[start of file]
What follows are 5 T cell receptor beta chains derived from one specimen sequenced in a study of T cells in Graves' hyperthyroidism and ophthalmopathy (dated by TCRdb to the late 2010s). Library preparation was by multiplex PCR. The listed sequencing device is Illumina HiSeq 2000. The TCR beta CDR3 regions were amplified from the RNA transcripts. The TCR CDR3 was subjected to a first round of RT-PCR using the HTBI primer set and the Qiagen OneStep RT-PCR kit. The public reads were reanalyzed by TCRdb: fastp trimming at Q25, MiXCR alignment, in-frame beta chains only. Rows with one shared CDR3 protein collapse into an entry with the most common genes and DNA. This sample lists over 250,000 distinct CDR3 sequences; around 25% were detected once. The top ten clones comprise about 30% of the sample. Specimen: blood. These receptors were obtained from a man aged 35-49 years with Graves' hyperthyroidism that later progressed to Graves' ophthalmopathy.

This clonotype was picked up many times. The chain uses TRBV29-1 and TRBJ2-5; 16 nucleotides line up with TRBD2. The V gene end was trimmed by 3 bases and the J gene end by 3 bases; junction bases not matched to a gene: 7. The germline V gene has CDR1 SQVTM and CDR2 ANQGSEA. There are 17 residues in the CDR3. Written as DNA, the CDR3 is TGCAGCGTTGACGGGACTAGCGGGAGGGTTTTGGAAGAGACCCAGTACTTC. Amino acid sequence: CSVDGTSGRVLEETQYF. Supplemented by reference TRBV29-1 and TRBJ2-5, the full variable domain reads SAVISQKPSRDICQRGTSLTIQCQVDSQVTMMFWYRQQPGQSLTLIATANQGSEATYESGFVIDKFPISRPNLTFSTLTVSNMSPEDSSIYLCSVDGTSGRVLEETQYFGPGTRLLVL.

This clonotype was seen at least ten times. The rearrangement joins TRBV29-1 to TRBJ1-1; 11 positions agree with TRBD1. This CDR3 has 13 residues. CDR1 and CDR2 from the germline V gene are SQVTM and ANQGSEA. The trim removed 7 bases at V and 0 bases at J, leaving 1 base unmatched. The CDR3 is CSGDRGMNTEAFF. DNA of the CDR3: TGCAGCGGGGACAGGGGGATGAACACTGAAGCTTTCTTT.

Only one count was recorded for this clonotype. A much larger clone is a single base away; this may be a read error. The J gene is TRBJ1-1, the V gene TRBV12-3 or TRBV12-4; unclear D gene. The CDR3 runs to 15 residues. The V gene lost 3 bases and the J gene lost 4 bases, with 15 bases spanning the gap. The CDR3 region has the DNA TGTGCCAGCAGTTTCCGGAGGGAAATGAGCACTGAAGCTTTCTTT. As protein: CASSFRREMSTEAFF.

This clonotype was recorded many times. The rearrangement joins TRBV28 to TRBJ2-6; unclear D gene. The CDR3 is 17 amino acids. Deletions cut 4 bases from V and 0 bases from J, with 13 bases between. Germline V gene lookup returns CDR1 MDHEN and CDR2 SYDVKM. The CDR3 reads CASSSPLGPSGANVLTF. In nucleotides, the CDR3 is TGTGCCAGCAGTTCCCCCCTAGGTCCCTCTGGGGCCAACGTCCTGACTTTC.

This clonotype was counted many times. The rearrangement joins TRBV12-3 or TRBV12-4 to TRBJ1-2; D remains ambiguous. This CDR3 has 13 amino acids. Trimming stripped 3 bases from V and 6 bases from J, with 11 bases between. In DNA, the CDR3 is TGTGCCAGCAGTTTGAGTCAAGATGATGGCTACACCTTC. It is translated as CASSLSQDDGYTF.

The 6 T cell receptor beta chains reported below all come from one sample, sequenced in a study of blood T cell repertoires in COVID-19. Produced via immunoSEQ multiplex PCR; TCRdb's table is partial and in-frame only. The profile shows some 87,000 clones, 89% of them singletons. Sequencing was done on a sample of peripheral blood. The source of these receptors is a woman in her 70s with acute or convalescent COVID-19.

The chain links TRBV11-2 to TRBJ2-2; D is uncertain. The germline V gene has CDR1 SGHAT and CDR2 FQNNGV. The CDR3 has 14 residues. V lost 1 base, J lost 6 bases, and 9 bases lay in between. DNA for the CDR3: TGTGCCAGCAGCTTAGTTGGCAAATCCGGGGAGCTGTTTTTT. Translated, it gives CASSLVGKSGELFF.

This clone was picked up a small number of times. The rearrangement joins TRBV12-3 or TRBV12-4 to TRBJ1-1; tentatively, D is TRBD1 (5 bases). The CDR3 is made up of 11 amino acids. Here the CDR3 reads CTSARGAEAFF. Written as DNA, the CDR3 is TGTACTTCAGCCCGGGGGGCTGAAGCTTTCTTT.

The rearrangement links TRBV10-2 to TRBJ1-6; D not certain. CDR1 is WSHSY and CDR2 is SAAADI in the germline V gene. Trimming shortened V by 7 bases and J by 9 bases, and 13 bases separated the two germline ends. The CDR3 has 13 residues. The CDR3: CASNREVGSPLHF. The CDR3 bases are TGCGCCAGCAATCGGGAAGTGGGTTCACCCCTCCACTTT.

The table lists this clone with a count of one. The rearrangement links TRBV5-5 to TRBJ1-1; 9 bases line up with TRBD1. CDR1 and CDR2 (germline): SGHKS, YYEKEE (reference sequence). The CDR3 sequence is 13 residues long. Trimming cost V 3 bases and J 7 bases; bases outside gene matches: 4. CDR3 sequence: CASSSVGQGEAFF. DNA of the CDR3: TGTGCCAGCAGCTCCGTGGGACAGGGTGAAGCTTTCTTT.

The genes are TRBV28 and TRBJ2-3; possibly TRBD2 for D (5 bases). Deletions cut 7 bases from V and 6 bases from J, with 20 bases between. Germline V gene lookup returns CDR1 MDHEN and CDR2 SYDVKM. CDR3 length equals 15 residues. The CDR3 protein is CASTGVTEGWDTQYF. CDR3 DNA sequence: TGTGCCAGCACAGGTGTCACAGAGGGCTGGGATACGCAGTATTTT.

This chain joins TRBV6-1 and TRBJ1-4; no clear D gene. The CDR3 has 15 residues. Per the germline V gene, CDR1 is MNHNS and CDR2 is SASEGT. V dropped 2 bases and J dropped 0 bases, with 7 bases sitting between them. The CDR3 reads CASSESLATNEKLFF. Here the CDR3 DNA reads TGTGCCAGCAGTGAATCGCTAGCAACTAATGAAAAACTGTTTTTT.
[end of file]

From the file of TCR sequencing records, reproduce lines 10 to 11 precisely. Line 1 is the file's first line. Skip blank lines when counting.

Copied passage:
The rearrangement links TRBV10-2 to TRBJ1-6; D not certain. CDR1 is WSHSY and CDR2 is SAAADI in the germline V gene. Trimming shortened V by 7 bases and J by 9 bases, and 13 bases separated the two germline ends. The CDR3 has 13 residues. The CDR3: CASNREVGSPLHF. The CDR3 bases are TGCGCCAGCAATCGGGAAGTGGGTTCACCCCTCCACTTT.

The table lists this clone with a count of one. The rearrangement links TRBV5-5 to TRBJ1-1; 9 bases line up with TRBD1. CDR1 and CDR2 (germline): SGHKS, YYEKEE (reference sequence). The CDR3 sequence is 13 residues long. Trimming cost V 3 bases and J 7 bases; bases outside gene matches: 4. CDR3 sequence: CASSSVGQGEAFF. DNA of the CDR3: TGTGCCAGCAGCTCCGTGGGACAGGGTGAAGCTTTCTTT.